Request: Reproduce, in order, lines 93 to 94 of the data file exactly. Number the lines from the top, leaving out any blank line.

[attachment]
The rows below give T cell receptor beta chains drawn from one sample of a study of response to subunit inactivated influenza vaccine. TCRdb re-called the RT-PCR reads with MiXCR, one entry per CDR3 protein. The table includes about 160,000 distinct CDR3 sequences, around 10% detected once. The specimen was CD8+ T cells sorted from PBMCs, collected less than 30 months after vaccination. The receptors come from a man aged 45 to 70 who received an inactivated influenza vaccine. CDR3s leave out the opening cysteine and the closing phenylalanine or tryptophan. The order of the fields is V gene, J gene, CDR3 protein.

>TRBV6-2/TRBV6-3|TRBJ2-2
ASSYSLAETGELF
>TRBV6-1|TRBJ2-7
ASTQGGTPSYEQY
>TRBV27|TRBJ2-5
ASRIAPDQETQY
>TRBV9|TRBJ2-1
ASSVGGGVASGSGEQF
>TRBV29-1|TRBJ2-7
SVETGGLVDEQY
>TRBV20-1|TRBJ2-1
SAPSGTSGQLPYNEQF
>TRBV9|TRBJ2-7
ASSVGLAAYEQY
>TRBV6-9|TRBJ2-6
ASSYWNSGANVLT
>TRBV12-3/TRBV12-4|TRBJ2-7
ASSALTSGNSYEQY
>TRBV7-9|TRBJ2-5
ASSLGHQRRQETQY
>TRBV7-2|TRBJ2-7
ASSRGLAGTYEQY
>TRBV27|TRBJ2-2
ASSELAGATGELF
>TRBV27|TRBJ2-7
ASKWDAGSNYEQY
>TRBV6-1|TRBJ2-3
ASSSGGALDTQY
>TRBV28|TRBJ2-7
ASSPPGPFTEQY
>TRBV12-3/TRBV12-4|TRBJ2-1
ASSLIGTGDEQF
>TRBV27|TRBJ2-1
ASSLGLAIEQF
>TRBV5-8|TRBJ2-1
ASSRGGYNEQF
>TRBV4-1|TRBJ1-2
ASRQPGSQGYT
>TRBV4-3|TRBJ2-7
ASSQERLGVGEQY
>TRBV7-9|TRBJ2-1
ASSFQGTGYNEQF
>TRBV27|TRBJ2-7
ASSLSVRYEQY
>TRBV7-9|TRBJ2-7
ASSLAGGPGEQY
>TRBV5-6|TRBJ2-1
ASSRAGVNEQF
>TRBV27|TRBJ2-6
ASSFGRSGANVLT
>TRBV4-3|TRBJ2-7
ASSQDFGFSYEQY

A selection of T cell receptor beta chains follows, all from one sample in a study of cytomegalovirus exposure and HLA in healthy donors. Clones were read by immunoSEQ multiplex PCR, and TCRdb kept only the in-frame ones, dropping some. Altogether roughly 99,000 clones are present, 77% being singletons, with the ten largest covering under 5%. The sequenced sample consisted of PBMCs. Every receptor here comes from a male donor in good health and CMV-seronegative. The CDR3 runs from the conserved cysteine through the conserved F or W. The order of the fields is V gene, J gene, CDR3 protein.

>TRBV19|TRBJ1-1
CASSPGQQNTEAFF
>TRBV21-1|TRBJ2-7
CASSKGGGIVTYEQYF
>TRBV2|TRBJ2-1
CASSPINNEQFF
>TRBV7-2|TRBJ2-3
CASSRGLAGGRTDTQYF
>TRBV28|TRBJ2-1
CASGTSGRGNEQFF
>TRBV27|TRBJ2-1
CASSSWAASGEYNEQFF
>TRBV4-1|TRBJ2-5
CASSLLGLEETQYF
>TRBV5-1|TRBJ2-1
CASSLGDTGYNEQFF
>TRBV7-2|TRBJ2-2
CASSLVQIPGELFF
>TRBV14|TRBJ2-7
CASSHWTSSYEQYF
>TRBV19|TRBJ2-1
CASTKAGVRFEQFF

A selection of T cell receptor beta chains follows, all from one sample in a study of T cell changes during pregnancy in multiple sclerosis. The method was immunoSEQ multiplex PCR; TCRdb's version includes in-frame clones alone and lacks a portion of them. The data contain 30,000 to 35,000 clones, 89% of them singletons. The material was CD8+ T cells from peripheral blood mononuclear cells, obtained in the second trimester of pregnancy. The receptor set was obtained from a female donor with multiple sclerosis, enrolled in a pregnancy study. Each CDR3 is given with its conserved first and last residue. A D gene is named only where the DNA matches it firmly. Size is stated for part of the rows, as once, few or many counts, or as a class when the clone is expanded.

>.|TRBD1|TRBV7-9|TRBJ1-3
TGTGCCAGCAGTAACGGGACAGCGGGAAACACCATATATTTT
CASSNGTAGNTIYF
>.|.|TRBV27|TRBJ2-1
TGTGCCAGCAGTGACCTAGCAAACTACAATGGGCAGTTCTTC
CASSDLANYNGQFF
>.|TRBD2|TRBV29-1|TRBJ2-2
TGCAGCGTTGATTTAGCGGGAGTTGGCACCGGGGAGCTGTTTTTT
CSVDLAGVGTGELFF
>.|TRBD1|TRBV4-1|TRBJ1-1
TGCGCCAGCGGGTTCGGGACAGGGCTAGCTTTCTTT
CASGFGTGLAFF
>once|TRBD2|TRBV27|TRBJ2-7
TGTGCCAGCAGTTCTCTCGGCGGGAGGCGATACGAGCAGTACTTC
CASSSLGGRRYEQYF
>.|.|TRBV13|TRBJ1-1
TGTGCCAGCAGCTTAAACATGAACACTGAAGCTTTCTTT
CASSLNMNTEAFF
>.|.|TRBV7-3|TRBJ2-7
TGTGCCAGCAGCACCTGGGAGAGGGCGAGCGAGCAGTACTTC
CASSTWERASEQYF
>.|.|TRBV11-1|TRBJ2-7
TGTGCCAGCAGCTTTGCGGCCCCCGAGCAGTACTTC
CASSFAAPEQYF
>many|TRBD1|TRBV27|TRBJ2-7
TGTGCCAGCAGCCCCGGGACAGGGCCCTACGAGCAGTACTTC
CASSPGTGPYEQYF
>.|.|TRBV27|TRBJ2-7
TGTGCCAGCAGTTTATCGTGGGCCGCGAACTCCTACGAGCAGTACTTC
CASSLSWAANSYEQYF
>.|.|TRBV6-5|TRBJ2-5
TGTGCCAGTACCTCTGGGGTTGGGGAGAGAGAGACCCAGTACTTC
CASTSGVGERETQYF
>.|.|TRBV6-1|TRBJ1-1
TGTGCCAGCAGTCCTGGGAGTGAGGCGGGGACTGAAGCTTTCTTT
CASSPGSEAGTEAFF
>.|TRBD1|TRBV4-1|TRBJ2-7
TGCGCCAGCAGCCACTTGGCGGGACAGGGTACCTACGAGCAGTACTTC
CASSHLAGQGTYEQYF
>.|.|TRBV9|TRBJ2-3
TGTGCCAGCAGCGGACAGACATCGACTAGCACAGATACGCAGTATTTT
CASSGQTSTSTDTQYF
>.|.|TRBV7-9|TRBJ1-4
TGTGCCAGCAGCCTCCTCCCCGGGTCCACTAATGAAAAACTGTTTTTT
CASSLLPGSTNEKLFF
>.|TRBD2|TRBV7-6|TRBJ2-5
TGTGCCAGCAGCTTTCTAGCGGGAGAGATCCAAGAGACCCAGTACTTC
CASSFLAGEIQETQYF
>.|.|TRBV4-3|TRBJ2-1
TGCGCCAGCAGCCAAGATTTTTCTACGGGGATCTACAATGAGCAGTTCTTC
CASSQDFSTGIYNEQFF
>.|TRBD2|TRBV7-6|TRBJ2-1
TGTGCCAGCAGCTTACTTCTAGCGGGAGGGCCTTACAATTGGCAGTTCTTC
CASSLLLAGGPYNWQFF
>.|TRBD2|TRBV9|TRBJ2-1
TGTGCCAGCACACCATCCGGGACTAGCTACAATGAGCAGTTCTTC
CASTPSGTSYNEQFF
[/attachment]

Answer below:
>.|.|TRBV13|TRBJ1-1
TGTGCCAGCAGCTTAAACATGAACACTGAAGCTTTCTTT